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Graveside Picnics…
     
 

Graveside Picnics…


The Qingming Festival (清明节; pronounced “Ching Ming”) held was for many years derided and actively discouraged by the central government of China for being superstitious hokum. Obviously, this was never going to work in the face of 1.3 billlion Chinese and the oft repeated 5,000 years of cultural heritage. Now the powers that be have given in and the annual “Tomb Sweeping” event is a much enjoyed and celebrated time not just in PR China but throughout Chinese communities and among culturally related peoples everywhere such as Singapore, Malaysia and Vietnam, you will find this festival is a key event in the Spring of each year, a time of happiness and respect for your own personal history, relatedness to family, roots and heritage.

Ancestor Worship

Ancestor worship in general (not just here in China) is different from Deistic worship of Gods that generally revolve around asking for favors of one kind or another. Ancestors are provided for by the act of veneration itself, the worship has nothing to do with asking for favors and everything to do with filial piety; confusion arises from misunderstanding of the word “Worship” and its relatedness to deistic religion. Instead this is an act of homage, veneration and respect for ancestors’ achievements, trials and a celebration of their life. There are no prayers, but greetings and occasional requests for guidance. That said, many believe that ancestors are a thread that although dead can influence events in this life and therefore they need to be looked after, or they may curse you with bad luck. The concept of filial piety and its importance in Chinese culture are rooted in a fusion of the teachings of Confucius and Laozi.

Chinese religion is a strange and complex beast relative to the Wests reasonably easy to understand predominant monotheistic belief systems; ancestors, ghosts, astrology, flavors of buddhism and Taoism are mixed together in a potent cocktail that drives beliefs about food, health, Feng Shui and good fortune. These beliefs have percolated into almost every sector of society irrespective of how sophisticated they may be - many of the celebrations and belief systems are strongest in the most developed areas (Feng Shui in Hong Kong for example is a serious business indeed). It is this cocktail of often divergent and unrelated historical celebrations, deistic festivals, and gatherings that have been glued together that make the Chinese calender endlessly fascinating. As many Chinese will tell you, it can be very complicated!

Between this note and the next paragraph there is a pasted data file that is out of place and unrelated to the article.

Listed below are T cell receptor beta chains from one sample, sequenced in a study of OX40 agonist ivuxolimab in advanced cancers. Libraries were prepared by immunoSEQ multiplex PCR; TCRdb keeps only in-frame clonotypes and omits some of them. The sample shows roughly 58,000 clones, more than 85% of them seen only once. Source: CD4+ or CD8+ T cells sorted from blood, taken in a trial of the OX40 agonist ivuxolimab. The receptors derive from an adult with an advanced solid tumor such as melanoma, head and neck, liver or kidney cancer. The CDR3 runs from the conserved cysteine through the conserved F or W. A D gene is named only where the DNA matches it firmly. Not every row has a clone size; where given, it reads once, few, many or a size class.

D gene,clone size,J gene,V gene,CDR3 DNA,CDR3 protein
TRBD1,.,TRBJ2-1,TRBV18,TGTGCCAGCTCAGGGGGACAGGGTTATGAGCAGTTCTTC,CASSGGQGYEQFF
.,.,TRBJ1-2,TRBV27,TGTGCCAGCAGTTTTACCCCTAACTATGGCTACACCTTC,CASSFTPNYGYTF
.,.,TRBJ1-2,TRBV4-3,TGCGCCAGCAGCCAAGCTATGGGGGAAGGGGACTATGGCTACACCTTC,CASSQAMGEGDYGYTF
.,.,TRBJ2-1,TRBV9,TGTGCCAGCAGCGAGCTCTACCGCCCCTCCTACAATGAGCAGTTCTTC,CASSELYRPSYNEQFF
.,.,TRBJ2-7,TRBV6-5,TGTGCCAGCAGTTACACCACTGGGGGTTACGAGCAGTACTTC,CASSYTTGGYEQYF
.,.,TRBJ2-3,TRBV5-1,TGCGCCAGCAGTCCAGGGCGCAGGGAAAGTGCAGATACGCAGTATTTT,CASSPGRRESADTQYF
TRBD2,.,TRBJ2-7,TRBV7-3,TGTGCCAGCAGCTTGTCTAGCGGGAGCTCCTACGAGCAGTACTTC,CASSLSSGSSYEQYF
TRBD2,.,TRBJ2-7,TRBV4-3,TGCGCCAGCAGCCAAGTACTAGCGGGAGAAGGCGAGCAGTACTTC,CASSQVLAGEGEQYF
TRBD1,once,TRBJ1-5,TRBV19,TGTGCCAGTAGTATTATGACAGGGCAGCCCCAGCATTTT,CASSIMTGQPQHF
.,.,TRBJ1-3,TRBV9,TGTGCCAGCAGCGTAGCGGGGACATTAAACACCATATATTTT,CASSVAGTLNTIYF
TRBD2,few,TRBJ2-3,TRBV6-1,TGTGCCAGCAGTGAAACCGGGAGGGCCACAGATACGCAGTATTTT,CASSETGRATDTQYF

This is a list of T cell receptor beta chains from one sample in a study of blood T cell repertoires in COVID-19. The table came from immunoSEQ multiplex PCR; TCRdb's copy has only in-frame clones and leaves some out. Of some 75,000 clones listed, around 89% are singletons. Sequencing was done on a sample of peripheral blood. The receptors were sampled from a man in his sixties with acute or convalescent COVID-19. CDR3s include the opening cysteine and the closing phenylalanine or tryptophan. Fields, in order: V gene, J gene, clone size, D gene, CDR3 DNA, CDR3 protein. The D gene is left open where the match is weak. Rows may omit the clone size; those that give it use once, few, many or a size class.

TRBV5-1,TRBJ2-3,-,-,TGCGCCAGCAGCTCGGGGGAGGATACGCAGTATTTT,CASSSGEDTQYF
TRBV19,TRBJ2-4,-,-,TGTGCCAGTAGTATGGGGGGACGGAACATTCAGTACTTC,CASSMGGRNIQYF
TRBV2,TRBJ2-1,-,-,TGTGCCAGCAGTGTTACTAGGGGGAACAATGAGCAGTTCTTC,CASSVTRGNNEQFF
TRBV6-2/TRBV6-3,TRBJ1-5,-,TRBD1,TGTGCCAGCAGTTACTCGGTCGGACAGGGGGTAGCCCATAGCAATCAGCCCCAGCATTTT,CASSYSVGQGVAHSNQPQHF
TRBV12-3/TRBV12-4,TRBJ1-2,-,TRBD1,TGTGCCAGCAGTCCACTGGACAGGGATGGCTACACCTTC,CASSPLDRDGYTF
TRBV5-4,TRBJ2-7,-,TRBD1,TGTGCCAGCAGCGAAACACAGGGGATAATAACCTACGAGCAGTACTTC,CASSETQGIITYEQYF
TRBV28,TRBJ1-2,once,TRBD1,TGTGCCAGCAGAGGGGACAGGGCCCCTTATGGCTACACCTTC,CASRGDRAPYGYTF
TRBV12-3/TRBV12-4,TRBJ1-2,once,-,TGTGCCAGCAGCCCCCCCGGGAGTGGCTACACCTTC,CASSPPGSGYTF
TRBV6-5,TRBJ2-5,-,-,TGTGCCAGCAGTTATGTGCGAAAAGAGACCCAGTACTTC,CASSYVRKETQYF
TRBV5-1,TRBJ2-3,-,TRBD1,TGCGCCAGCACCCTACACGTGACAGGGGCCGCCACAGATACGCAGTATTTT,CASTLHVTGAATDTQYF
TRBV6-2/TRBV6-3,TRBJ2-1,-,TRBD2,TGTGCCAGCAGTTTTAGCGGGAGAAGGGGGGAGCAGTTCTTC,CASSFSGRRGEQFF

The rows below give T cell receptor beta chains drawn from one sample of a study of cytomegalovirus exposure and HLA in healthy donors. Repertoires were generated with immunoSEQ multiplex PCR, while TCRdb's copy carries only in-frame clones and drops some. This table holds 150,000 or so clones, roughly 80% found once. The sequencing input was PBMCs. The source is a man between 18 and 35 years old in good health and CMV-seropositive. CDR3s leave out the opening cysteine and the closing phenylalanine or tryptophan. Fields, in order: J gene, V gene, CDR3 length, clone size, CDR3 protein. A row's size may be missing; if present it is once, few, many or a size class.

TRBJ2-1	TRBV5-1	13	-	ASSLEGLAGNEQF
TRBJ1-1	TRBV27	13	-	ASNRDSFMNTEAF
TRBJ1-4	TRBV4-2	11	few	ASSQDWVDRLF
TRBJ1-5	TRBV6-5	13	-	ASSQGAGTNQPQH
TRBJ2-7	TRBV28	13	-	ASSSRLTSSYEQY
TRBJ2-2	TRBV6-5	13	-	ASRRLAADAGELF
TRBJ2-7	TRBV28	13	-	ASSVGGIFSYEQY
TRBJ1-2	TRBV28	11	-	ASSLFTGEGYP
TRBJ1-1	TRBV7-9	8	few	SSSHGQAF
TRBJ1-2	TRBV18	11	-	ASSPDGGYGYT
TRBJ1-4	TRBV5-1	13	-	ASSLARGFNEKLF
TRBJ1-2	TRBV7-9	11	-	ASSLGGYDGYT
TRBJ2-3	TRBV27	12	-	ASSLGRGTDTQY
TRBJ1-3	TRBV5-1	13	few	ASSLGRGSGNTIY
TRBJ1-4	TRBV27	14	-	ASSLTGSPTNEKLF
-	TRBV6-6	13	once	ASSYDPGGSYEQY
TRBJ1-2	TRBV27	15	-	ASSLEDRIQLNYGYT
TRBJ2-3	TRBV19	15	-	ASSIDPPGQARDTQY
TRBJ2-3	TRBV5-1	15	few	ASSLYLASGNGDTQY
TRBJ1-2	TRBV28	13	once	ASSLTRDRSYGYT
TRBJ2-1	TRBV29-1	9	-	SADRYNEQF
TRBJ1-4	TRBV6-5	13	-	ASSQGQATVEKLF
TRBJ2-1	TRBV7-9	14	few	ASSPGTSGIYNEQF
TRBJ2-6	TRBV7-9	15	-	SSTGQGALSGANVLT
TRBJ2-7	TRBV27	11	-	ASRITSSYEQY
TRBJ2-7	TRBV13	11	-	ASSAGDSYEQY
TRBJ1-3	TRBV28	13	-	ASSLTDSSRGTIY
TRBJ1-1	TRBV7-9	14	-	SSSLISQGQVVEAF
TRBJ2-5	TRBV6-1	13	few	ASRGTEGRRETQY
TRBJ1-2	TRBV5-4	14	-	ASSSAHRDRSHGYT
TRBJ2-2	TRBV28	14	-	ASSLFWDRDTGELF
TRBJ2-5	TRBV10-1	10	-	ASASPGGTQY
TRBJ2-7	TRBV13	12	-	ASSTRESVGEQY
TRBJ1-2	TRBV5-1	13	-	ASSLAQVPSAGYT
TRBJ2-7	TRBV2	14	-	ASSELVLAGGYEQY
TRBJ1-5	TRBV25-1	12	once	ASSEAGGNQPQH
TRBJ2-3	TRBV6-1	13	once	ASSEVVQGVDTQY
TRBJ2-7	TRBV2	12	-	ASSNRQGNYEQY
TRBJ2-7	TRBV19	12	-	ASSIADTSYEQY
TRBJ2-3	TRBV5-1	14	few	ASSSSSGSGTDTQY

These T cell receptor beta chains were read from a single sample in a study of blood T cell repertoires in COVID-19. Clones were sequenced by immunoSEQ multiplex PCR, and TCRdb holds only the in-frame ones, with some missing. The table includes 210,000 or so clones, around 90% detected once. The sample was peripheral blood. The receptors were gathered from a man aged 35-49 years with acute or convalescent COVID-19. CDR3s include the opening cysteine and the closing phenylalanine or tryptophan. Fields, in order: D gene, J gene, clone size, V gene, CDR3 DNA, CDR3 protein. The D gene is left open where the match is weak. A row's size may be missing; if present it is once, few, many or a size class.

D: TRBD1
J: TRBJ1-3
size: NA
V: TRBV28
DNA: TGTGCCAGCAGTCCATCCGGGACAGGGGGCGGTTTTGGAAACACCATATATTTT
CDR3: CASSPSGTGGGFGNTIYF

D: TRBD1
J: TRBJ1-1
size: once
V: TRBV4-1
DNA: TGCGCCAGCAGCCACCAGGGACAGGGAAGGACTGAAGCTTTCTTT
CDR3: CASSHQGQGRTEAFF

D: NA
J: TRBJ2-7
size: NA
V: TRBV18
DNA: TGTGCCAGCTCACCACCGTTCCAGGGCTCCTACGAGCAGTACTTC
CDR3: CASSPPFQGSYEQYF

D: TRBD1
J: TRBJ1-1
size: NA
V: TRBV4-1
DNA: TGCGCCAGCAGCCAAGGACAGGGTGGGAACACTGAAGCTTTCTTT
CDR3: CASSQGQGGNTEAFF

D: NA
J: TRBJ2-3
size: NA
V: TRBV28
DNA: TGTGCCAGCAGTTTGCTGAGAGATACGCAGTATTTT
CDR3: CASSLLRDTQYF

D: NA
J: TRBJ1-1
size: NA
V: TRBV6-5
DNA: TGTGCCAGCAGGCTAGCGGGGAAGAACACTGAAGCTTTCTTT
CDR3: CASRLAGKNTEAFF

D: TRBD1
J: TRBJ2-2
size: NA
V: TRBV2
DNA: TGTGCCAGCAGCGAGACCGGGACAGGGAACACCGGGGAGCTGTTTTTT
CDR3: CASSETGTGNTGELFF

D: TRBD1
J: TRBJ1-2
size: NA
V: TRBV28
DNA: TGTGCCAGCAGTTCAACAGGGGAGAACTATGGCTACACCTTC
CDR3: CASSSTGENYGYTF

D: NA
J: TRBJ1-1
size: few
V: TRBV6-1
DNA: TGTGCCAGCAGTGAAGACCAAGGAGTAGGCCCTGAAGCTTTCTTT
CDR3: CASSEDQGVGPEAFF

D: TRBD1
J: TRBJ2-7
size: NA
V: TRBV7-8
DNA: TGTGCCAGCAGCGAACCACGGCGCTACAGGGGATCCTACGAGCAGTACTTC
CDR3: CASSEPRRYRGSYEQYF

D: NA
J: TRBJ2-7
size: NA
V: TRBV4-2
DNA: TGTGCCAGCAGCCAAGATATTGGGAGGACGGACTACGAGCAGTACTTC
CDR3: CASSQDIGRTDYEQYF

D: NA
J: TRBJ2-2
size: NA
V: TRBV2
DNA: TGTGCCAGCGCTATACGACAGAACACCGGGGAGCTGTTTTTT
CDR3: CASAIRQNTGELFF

TangXianzhong   History: Qing Ming and the Tang Dynasty

In the early 700’s Chinese enthusiasm for increasingly elaborate festivals to pay tribute to ancestors was getting expensive and time consuming diverting resources from more practical matters, consequently in 732 Tang Emperor Xuanzong declared that respects could only be formally paid to ancestors graves at Qing Ming, once a year.

 
 
     
     
 
Rites

Today, the rites included in this festival revolve around the greeting of ancestors, offerings of fruit, tea and incense given by the family, a cleaning of the graves and discussion of the ancestors’ time whilst alive. Most notable is the burning of paper objects and money that the dead are thought to be in need of whilst in the afterlife: bank notes (fake of course always very large denominations!) are central to this, people will throw money in the air and / or burn it for the ancestors in question; because the amounts are so large and living family members so generous with the “money” everyone must be very rich or inflation in the afterlife is rampant.
  Hell Money
 
 
You will find “Hell Bank Note” or sometimes “Bank of Hell Corporation” printed on the money (I couldn’t make this up…) This is from Christian missionaries in China where the locals thought the word Hell was the Christian word for the afterlife in general, hence it has positive connotation over here; More wealthy and venerated rather than screams and brimstone!




 
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